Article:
UBS had a problem: Customers — banks, insurance companies, hedge funds and pension funds–had to navigate a series of siloed computer systems to access investment information and transaction capabilities whenever they wanted to do research, make trades or redistribute their money. Time and frustrations added up.
“We had over 90 different client access points. It was inefficient for our clients and expensive for us to operate,” says Hishaam Caramanli, managing director and global head of securities e-commerce at the $31 billion global financial services company.
UBS envisioned a system that would let clients and employees find information and perform transactions from a single starting point. Rather than collecting and cleansing data from many existing systems to put in a data warehouse — a common approach — UBS built a platform called Neo that, behind the scenes, uses enterprise search capabilities to find what users want. The platform is built on Attivio’s Active Intelligence Engine, software that indexes, searches and packages data of all sorts.
Customers got access to the system last year, after UBS had run it internally since 2011. Before Neo, Caramanli says, a client trading Sony stock, for example, would log in to one system to review research, move to another to convert currency to Japanese yen, and then another to execute the trade. Now the client can do it all through Neo, regardless of whether the desired data is unstructured, such as in research reports, or structured in stock price charts.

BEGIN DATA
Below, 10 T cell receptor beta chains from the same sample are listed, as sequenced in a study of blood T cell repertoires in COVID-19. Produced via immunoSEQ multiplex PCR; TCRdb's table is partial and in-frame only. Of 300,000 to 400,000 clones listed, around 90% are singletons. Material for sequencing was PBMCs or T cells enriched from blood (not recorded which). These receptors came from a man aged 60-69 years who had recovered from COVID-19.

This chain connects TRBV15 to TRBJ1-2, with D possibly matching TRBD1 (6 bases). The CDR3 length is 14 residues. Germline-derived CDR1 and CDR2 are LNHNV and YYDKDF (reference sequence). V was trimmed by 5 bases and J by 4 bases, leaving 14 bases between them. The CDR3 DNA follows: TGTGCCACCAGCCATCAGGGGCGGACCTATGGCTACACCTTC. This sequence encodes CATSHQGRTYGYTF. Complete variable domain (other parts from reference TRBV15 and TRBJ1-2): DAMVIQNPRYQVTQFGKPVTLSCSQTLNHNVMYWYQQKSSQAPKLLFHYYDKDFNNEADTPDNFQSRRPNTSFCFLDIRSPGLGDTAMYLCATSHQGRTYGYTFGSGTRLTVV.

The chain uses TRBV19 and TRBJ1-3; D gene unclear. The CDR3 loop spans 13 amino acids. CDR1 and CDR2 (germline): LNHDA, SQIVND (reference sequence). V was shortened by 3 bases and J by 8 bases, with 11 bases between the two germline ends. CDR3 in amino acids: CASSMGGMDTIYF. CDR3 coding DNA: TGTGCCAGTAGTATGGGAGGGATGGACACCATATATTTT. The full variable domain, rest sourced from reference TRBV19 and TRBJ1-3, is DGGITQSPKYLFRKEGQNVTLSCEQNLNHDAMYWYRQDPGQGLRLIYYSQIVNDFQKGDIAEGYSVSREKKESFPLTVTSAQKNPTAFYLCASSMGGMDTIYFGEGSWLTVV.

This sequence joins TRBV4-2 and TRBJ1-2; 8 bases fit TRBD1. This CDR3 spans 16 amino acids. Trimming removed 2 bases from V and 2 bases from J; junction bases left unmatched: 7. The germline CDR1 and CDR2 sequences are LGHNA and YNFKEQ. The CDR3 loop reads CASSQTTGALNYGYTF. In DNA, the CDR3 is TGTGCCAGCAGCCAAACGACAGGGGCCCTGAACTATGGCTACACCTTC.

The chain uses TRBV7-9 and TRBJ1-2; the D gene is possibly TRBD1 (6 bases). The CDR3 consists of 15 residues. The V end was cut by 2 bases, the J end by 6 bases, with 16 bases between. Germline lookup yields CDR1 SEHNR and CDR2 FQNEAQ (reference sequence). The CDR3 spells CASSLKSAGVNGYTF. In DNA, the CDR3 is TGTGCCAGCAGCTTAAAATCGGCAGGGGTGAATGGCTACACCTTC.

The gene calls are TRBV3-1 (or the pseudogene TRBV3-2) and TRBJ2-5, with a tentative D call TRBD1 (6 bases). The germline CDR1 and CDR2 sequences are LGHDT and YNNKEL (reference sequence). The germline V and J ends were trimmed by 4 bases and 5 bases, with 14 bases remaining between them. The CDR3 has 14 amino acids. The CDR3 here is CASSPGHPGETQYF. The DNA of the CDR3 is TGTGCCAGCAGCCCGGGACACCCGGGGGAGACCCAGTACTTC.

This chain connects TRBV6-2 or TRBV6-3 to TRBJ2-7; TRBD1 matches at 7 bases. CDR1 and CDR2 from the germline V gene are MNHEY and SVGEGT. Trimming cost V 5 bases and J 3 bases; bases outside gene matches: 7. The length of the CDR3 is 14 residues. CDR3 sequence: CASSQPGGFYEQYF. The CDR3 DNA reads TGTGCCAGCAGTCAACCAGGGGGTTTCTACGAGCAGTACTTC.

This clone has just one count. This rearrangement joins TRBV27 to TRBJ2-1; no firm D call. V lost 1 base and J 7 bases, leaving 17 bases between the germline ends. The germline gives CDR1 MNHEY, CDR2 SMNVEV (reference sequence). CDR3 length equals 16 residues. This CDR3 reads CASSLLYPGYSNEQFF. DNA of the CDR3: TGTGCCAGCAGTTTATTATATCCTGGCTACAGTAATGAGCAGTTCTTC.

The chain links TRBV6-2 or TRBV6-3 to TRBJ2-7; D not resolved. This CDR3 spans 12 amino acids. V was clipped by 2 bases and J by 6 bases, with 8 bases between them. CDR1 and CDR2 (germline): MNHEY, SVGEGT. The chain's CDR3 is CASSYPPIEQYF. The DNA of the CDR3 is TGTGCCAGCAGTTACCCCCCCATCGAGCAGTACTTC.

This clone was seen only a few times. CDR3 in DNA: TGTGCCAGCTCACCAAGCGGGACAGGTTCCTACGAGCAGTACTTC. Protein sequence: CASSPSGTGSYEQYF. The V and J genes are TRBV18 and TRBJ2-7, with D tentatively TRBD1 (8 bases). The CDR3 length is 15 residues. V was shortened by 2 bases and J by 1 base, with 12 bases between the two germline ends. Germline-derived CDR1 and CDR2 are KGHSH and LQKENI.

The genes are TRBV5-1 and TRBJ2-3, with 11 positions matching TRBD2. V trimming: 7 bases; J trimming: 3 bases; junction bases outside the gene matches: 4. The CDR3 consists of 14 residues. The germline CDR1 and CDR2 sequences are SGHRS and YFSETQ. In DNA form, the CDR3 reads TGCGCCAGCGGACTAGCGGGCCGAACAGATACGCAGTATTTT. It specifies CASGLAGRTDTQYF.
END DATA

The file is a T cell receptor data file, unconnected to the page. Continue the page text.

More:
“Being able to combine all that information into a single, harmonious whole is really what these technologies are about,” says IDC analyst Dave Schubmehl, “because people don’t want to have to go to multiple places for information.” In addition to the Active Intelligence Engine, other so-called unified information access products include IBM’s Vivisimo and Oracle’s Endeca.
Tailored Customer Data
Caramanli, the business sponsor behind Neo, says the development team assembled business and technical requirements by interviewing hundreds of employees and clients to understand what they needed. Pulling together data from 90 systems was the key.
“All that content is indexed and searched behind one login, so you have to think only about the business proposition and not be frustrated by the technology,” Caramanli says. “You can get down to business immediately.”
Neo runs on a private cloud, using tech from about 15 vendors in addition to Attivio, including Informatica’s 29West message transport tool, HTML5 and Adobe’s Flash Media Server.
Caramanli would not say how much UBS invested in Neo, but says the company sees returns in the form of cost savings from operational efficiency and increased volumes in client transactions. Neo also provides a competitive advantage, he says. For example, UBS can now offer data in bundles tailored to clients’ specifications. “We’re able to win accounts we couldn’t before,” he says, “or win them back.”
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